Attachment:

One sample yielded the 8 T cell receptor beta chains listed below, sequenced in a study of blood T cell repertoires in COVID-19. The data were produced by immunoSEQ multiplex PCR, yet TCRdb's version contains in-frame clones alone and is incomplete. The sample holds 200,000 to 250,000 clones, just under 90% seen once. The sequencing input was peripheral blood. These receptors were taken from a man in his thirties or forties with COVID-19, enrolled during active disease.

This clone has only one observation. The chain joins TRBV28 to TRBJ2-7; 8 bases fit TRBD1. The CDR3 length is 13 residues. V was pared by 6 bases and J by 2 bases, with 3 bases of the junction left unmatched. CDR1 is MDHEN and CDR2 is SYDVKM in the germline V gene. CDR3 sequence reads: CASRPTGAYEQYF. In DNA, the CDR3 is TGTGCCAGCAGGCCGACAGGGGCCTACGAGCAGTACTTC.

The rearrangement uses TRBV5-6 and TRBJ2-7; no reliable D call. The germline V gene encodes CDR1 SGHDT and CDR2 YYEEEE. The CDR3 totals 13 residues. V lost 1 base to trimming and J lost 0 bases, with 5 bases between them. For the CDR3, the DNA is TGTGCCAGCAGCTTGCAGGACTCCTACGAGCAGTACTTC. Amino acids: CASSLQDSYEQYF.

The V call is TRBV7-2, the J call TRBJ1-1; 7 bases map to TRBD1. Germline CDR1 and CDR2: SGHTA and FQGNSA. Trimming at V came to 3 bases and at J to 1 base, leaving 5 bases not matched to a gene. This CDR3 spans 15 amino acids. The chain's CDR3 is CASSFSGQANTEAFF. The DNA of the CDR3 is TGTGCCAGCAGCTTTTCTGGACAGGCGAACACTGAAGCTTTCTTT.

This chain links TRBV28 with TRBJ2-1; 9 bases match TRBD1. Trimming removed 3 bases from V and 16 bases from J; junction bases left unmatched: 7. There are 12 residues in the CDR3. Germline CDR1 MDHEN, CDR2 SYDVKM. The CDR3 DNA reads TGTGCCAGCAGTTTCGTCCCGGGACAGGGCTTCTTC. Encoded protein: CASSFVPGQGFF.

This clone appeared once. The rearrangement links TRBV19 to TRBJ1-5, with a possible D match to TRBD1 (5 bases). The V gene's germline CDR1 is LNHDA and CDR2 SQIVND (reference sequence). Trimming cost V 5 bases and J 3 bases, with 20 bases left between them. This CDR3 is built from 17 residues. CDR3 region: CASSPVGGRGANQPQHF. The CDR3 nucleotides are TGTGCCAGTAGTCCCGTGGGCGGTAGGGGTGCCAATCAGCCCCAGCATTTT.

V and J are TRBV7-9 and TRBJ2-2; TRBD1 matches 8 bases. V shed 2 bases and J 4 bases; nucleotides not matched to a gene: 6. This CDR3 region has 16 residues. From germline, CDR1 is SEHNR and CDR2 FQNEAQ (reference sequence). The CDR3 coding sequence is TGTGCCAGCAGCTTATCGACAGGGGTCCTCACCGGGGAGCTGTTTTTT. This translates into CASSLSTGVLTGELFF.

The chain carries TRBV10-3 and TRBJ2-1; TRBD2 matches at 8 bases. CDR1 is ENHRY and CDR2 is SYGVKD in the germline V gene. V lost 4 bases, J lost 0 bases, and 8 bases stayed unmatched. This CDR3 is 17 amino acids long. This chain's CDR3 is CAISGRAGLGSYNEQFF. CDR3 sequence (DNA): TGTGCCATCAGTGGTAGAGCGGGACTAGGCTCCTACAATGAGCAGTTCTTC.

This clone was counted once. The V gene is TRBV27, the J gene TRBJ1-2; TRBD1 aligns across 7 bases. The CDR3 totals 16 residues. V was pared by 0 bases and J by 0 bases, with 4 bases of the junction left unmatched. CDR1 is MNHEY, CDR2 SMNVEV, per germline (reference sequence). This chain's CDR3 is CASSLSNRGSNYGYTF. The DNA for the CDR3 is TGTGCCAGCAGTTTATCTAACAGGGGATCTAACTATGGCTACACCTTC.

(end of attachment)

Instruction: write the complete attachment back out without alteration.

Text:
One sample yielded the 8 T cell receptor beta chains listed below, sequenced in a study of blood T cell repertoires in COVID-19. The data were produced by immunoSEQ multiplex PCR, yet TCRdb's version contains in-frame clones alone and is incomplete. The sample holds 200,000 to 250,000 clones, just under 90% seen once. The sequencing input was peripheral blood. These receptors were taken from a man in his thirties or forties with COVID-19, enrolled during active disease.

This clone has only one observation. The chain joins TRBV28 to TRBJ2-7; 8 bases fit TRBD1. The CDR3 length is 13 residues. V was pared by 6 bases and J by 2 bases, with 3 bases of the junction left unmatched. CDR1 is MDHEN and CDR2 is SYDVKM in the germline V gene. CDR3 sequence reads: CASRPTGAYEQYF. In DNA, the CDR3 is TGTGCCAGCAGGCCGACAGGGGCCTACGAGCAGTACTTC.

The rearrangement uses TRBV5-6 and TRBJ2-7; no reliable D call. The germline V gene encodes CDR1 SGHDT and CDR2 YYEEEE. The CDR3 totals 13 residues. V lost 1 base to trimming and J lost 0 bases, with 5 bases between them. For the CDR3, the DNA is TGTGCCAGCAGCTTGCAGGACTCCTACGAGCAGTACTTC. Amino acids: CASSLQDSYEQYF.

The V call is TRBV7-2, the J call TRBJ1-1; 7 bases map to TRBD1. Germline CDR1 and CDR2: SGHTA and FQGNSA. Trimming at V came to 3 bases and at J to 1 base, leaving 5 bases not matched to a gene. This CDR3 spans 15 amino acids. The chain's CDR3 is CASSFSGQANTEAFF. The DNA of the CDR3 is TGTGCCAGCAGCTTTTCTGGACAGGCGAACACTGAAGCTTTCTTT.

This chain links TRBV28 with TRBJ2-1; 9 bases match TRBD1. Trimming removed 3 bases from V and 16 bases from J; junction bases left unmatched: 7. There are 12 residues in the CDR3. Germline CDR1 MDHEN, CDR2 SYDVKM. The CDR3 DNA reads TGTGCCAGCAGTTTCGTCCCGGGACAGGGCTTCTTC. Encoded protein: CASSFVPGQGFF.

This clone appeared once. The rearrangement links TRBV19 to TRBJ1-5, with a possible D match to TRBD1 (5 bases). The V gene's germline CDR1 is LNHDA and CDR2 SQIVND (reference sequence). Trimming cost V 5 bases and J 3 bases, with 20 bases left between them. This CDR3 is built from 17 residues. CDR3 region: CASSPVGGRGANQPQHF. The CDR3 nucleotides are TGTGCCAGTAGTCCCGTGGGCGGTAGGGGTGCCAATCAGCCCCAGCATTTT.

V and J are TRBV7-9 and TRBJ2-2; TRBD1 matches 8 bases. V shed 2 bases and J 4 bases; nucleotides not matched to a gene: 6. This CDR3 region has 16 residues. From germline, CDR1 is SEHNR and CDR2 FQNEAQ (reference sequence). The CDR3 coding sequence is TGTGCCAGCAGCTTATCGACAGGGGTCCTCACCGGGGAGCTGTTTTTT. This translates into CASSLSTGVLTGELFF.

The chain carries TRBV10-3 and TRBJ2-1; TRBD2 matches at 8 bases. CDR1 is ENHRY and CDR2 is SYGVKD in the germline V gene. V lost 4 bases, J lost 0 bases, and 8 bases stayed unmatched. This CDR3 is 17 amino acids long. This chain's CDR3 is CAISGRAGLGSYNEQFF. CDR3 sequence (DNA): TGTGCCATCAGTGGTAGAGCGGGACTAGGCTCCTACAATGAGCAGTTCTTC.

This clone was counted once. The V gene is TRBV27, the J gene TRBJ1-2; TRBD1 aligns across 7 bases. The CDR3 totals 16 residues. V was pared by 0 bases and J by 0 bases, with 4 bases of the junction left unmatched. CDR1 is MNHEY, CDR2 SMNVEV, per germline (reference sequence). This chain's CDR3 is CASSLSNRGSNYGYTF. The DNA for the CDR3 is TGTGCCAGCAGTTTATCTAACAGGGGATCTAACTATGGCTACACCTTC.